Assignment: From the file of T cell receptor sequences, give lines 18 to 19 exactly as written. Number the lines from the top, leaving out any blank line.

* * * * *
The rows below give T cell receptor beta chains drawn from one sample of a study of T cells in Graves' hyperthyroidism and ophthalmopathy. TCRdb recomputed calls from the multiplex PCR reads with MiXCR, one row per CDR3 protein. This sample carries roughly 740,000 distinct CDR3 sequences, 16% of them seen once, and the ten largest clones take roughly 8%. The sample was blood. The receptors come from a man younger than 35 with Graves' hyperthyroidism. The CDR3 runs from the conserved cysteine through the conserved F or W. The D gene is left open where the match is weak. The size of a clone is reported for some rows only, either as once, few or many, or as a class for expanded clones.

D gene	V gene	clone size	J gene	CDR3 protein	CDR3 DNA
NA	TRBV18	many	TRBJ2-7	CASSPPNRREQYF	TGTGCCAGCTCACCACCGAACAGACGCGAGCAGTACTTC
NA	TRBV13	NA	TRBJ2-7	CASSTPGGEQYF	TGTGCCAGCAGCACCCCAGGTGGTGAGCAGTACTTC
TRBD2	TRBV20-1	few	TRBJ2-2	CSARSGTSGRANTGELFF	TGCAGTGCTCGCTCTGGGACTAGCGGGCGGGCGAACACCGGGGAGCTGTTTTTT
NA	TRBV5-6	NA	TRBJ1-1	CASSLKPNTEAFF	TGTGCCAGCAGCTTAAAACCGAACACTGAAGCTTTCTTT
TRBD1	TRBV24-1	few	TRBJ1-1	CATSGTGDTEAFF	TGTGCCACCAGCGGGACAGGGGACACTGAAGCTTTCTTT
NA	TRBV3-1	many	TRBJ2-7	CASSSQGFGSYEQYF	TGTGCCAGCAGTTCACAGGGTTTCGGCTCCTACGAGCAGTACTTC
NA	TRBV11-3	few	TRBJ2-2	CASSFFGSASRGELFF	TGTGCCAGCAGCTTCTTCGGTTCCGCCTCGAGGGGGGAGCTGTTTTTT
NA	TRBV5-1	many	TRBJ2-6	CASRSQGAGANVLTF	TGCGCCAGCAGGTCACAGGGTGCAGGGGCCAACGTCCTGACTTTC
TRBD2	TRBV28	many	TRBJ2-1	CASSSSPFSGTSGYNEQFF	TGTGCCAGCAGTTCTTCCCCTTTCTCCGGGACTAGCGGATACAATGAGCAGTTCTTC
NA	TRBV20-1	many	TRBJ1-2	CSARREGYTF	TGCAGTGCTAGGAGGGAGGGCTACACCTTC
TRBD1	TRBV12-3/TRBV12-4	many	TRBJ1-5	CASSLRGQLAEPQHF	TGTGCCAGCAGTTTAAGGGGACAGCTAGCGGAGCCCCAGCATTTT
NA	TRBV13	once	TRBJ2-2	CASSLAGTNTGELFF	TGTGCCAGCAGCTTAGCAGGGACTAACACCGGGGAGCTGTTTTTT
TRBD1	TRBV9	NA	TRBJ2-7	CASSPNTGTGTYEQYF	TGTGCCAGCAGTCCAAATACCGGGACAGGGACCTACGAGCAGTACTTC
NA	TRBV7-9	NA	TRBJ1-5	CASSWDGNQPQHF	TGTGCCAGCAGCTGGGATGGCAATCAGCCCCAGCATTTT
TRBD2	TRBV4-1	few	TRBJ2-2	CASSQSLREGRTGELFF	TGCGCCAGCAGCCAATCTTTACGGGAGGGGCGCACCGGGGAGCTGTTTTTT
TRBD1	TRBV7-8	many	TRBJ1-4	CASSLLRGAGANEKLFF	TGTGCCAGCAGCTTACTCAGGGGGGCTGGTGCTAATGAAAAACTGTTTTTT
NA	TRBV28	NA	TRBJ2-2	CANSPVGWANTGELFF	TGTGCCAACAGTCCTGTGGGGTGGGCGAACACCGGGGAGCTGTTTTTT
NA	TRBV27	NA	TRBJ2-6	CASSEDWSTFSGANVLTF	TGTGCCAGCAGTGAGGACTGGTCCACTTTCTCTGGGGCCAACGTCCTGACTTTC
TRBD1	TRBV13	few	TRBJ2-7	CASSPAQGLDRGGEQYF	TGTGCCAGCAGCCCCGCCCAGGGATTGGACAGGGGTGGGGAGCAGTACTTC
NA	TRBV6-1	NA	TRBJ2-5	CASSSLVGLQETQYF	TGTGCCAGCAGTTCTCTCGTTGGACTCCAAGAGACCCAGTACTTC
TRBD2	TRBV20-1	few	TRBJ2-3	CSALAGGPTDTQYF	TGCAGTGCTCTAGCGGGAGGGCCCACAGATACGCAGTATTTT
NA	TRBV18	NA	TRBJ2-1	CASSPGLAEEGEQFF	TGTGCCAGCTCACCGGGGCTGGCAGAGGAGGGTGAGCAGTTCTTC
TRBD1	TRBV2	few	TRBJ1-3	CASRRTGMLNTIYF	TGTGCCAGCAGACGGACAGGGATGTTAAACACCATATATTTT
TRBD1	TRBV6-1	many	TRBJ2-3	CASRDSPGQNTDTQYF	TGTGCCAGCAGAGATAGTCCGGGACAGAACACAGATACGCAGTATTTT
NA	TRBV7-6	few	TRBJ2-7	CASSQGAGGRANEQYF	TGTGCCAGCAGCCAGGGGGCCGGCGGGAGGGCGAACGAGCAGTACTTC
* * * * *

TRBD1	TRBV7-8	many	TRBJ1-4	CASSLLRGAGANEKLFF	TGTGCCAGCAGCTTACTCAGGGGGGCTGGTGCTAATGAAAAACTGTTTTTT
NA	TRBV28	NA	TRBJ2-2	CANSPVGWANTGELFF	TGTGCCAACAGTCCTGTGGGGTGGGCGAACACCGGGGAGCTGTTTTTT